A distinguished member of the Better Records Rock and Pop Hall of Fame.
Sting’s killer double album from 1987 arrives on the site with Shootout Winning Triple Plus (A+++) sound for sides one and three and outstanding Double Plus (A++) grades on sides two and four. The sound here is clearly bigger, richer, fuller, and livelier than any other contender in our recent shootout. Features phenomenal contributions from legendary musicians, including Andy Summers, Eric Clapton, Mark Knopfler, and Hiram Bullock.
Note that this copy won the shootout for side four. No copy earned the full Triple Plus (A+++) sonic grade on that side, which basically means that the first three sides of the album sounded better than the fourth for some reason. If we had had five more pressings to play, it’s likely that one of them would have had sound comparable to the first three sides, but that would have made for one very long afternoon.
What amazing sides such as these have to offer is not hard to hear:
- The biggest, most immediate staging in the largest acoustic space
- The most Tubey Magic, without which you have almost nothing. CDs give you clean and clear. Only the best vintage vinyl pressings offer the kind of Tubey Magic that was on the tapes in 1987
- Tight, note-like, rich, full-bodied bass, with the correct amount of weight down low
- Natural tonality in the midrange — with all the instruments having the correct timbre
- Transparency and resolution, critical to hearing into the three-dimensional studio space
No doubt there’s more but we hope that should do for now. Playing the record is, of course, the only way to hear all of the above.
If you have five or ten copies of a record and play them over and over against each other, the process itself teaches you what’s right and what’s wrong with the sound of the album. Once your ears are completely tuned to what the best pressings do well that the others do not do as well, using a few specific passages of music, it will quickly become obvious how well any given pressing reproduces those passages.
The process is simple enough. First, you go deep into the sound. There you find something special, something you can’t find on most copies. Now, with the hard-won knowledge of precisely what to listen for, you are perfectly positioned to critique any and all pressings that come your way.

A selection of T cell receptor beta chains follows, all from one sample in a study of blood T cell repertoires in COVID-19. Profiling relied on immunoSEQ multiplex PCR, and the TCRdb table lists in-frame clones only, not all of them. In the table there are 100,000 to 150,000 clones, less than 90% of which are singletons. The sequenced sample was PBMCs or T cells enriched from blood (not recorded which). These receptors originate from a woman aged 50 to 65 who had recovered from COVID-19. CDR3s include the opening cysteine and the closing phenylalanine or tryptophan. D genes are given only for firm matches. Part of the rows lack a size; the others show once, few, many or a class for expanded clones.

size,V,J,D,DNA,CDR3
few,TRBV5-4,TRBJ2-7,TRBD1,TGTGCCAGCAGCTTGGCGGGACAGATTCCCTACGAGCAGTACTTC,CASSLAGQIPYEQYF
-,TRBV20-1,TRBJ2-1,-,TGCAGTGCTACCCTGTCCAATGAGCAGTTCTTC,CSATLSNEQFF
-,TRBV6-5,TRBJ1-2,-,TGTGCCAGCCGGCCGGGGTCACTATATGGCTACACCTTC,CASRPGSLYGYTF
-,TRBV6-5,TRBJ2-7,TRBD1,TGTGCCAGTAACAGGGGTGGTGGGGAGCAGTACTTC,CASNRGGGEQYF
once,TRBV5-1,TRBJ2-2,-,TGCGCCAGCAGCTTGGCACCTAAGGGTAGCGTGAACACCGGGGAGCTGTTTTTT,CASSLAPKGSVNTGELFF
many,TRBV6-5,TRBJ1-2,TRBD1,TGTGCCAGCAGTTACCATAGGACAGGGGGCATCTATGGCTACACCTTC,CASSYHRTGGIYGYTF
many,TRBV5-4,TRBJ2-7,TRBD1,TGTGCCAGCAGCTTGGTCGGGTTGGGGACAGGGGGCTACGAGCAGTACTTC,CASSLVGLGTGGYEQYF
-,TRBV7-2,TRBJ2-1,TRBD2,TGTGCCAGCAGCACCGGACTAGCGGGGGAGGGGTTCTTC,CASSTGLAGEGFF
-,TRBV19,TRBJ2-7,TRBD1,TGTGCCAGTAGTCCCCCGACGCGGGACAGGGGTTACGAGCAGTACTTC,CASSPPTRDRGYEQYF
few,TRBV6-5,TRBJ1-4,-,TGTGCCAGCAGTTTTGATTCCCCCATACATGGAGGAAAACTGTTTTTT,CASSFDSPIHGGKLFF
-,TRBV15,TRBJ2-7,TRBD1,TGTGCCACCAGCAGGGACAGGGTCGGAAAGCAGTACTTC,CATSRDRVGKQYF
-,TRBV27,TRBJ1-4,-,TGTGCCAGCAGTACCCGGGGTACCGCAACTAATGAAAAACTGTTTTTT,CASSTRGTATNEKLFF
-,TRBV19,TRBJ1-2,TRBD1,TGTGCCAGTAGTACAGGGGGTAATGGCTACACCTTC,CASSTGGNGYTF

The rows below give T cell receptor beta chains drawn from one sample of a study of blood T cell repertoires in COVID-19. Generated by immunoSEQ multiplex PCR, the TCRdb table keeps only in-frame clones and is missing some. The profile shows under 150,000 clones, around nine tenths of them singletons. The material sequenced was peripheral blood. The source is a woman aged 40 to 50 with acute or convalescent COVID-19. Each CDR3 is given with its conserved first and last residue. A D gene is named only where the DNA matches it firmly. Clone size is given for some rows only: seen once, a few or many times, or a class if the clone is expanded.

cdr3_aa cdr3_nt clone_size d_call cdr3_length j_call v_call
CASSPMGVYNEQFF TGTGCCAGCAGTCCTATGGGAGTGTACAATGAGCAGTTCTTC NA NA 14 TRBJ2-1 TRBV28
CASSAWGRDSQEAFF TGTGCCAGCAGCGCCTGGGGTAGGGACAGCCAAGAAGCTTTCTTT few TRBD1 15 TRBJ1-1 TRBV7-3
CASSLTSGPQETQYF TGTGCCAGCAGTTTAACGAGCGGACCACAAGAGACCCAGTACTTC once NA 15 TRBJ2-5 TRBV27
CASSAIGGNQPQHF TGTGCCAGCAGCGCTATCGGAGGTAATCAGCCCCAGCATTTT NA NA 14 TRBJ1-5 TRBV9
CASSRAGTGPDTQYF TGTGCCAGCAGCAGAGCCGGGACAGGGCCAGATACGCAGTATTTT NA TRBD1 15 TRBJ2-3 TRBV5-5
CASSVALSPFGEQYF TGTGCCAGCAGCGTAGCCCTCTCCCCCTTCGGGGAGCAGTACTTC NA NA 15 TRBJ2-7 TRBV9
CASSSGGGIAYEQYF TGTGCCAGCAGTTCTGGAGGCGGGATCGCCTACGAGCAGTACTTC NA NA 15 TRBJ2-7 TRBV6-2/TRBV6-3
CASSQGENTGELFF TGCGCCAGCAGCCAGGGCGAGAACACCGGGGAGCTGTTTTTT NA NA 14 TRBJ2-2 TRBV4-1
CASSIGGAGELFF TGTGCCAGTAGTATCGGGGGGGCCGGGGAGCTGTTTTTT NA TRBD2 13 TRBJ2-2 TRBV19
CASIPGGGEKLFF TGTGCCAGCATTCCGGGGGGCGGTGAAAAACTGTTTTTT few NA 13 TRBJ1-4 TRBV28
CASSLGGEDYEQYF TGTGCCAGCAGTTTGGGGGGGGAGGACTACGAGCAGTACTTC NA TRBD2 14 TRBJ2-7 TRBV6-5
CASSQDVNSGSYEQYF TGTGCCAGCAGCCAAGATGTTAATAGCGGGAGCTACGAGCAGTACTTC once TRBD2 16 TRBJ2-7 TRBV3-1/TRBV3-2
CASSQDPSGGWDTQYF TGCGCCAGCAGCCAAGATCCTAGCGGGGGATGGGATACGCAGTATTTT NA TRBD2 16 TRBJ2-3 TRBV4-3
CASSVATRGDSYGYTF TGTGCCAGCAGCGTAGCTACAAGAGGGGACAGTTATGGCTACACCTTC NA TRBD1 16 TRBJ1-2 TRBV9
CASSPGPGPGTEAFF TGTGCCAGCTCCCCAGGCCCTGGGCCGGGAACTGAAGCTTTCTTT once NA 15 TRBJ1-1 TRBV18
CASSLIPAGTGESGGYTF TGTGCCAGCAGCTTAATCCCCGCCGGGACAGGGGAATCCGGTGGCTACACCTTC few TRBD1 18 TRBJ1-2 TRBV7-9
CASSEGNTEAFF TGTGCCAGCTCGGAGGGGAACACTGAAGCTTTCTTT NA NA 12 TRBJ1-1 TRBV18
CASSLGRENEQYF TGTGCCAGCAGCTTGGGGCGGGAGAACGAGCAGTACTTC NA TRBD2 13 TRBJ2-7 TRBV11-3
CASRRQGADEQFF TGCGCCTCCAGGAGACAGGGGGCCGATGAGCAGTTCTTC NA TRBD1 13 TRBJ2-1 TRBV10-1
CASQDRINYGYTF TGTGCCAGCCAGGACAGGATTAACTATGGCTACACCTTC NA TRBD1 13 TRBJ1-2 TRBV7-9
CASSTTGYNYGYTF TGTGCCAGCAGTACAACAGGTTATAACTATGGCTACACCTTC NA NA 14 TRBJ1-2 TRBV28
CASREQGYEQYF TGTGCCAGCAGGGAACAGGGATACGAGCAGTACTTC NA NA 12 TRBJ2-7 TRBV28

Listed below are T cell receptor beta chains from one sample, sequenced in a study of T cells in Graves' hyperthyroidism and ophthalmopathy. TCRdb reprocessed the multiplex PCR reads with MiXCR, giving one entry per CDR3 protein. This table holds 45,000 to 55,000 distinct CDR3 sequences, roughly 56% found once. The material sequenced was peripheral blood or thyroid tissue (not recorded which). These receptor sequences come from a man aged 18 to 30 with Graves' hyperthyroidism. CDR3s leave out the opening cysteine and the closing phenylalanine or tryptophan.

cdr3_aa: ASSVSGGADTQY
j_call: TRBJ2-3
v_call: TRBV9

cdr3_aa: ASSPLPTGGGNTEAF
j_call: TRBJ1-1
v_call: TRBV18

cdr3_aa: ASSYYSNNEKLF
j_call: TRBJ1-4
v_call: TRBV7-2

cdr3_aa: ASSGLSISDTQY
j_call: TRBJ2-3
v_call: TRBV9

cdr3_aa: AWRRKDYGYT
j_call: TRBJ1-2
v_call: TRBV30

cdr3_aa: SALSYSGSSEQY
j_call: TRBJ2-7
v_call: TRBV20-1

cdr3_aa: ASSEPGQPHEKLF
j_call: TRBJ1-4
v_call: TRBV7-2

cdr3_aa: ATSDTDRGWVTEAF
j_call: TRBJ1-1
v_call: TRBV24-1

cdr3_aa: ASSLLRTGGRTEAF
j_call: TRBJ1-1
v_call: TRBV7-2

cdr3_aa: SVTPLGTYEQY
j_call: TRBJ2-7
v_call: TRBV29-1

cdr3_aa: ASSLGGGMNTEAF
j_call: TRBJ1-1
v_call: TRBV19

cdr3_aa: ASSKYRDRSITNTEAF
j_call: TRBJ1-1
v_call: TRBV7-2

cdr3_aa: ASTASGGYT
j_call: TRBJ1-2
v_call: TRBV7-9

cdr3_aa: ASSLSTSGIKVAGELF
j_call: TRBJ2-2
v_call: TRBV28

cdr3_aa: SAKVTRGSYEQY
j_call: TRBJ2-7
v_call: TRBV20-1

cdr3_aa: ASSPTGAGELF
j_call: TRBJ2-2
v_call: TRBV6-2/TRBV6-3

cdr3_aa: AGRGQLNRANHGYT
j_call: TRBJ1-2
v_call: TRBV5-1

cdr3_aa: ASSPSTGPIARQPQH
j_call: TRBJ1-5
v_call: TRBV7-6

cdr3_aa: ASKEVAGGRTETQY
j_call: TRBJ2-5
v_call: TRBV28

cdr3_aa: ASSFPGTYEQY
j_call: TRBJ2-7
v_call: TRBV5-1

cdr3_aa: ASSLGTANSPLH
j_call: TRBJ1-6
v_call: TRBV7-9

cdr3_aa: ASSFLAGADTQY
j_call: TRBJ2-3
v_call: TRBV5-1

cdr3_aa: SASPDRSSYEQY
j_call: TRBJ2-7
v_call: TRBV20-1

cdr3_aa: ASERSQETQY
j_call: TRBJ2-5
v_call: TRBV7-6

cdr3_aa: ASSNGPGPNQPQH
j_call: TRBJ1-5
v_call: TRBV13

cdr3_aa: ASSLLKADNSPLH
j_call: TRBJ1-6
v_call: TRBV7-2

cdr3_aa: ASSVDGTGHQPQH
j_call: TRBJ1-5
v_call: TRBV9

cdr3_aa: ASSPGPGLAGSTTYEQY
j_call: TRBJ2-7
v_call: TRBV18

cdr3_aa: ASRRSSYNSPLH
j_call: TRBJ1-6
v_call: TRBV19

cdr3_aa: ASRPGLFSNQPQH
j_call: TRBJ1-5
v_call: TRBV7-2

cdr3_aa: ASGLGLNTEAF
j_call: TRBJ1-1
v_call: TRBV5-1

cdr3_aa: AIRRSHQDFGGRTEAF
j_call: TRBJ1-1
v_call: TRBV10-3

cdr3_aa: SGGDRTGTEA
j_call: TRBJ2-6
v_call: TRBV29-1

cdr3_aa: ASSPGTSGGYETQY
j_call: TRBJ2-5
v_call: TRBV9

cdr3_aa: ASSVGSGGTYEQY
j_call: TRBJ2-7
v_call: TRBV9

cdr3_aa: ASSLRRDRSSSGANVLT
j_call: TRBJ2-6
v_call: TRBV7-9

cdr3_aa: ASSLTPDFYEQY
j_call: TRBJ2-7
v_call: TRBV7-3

The Lazarus Heart
Be Still My Beating Heart
Englishman In New York
History Will Teach Us Nothing
They Dance Alone (Gueca Solo)
We’ll Be Together
Straight To My Heart
The Secret Marriage
AMG 4 1/2 Star Review
If Dream of the Blue Turtles was an unabashedly pretentious affair, it looks positively lighthearted in comparison to Sting’s sophomore effort, Nothing Like the Sun, one of the most doggedly serious pop albums ever recorded. This is an album where the only up-tempo track, the only trifle — the cheerfully stiff white-funk “We’ll Be Together” — was added at the insistence of the label because they believed there wasn’t a cut on the record that could be pulled as a single, one that would break down the doors to mainstream radio. And they were right since everything else here is too measured, calm, and deliberately subtle to be immediate (including the intentional throwaway, “Rock Steady”).
So, why is it a better album than its predecessor? Because Sting doesn’t seem to be trying so hard. It flows naturally, largely because this isn’t trying to explicitly be a jazz-rock record (thank the presence of a new rhythm section of Sting and drummer Manu Katche for that) and because the melodies are insinuating, slowly working their way into memory, while the entire record plays like a mood piece — playing equally well as background music or as intensive, serious listening.